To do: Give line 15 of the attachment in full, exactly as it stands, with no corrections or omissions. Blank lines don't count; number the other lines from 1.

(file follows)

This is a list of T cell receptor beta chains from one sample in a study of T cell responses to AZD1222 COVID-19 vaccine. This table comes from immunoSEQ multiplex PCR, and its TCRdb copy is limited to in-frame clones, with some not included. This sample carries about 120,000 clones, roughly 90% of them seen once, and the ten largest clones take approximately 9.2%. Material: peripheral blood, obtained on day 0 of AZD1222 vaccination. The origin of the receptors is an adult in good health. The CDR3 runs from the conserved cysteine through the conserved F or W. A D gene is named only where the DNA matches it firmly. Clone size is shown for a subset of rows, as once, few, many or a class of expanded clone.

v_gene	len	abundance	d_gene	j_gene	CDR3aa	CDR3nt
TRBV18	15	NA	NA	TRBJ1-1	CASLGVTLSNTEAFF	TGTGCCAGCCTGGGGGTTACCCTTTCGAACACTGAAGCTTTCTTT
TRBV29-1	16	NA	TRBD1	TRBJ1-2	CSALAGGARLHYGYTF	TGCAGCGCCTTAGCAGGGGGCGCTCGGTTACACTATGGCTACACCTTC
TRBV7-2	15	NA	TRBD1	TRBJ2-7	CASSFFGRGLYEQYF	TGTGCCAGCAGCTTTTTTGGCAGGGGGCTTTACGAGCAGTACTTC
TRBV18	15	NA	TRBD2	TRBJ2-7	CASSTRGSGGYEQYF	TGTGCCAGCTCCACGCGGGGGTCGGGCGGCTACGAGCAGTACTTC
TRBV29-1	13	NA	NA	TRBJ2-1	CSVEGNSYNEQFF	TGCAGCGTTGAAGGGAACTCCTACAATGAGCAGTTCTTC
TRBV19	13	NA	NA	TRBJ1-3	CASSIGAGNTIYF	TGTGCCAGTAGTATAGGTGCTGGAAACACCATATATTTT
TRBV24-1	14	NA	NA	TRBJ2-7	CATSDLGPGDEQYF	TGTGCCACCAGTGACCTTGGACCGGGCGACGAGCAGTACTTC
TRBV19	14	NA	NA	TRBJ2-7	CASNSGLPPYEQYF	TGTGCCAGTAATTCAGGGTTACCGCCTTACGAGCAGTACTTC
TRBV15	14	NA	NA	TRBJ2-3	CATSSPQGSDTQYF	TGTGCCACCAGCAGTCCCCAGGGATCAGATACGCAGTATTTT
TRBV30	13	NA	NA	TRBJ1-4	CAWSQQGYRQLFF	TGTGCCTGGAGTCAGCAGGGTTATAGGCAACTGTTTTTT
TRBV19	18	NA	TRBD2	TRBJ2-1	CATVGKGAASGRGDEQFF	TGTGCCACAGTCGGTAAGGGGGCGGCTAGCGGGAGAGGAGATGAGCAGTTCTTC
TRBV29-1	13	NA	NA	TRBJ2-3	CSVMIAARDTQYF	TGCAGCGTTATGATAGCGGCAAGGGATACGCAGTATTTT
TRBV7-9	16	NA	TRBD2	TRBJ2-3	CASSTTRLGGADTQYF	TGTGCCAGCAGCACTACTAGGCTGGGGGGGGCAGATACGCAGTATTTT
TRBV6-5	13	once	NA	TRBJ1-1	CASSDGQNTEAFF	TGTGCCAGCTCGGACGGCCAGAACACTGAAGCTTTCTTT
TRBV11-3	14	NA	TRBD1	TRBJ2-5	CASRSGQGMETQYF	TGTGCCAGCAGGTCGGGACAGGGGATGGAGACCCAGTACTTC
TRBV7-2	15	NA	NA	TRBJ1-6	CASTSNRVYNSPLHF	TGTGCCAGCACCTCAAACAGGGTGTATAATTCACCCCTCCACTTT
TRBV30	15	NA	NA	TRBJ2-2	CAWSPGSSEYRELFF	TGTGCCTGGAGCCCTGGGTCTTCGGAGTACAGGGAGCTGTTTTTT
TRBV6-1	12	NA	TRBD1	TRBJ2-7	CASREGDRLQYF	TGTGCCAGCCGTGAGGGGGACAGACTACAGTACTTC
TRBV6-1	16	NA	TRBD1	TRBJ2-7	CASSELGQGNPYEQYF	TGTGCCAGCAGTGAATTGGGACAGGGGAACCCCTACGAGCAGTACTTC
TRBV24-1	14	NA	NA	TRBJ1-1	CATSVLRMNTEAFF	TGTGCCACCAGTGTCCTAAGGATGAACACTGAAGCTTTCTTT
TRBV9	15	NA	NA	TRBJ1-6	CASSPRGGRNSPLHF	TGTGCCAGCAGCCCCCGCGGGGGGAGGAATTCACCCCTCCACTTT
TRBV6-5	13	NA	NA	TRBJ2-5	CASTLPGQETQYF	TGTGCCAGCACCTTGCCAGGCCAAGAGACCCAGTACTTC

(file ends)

TRBV7-9	16	NA	TRBD2	TRBJ2-3	CASSTTRLGGADTQYF	TGTGCCAGCAGCACTACTAGGCTGGGGGGGGCAGATACGCAGTATTTT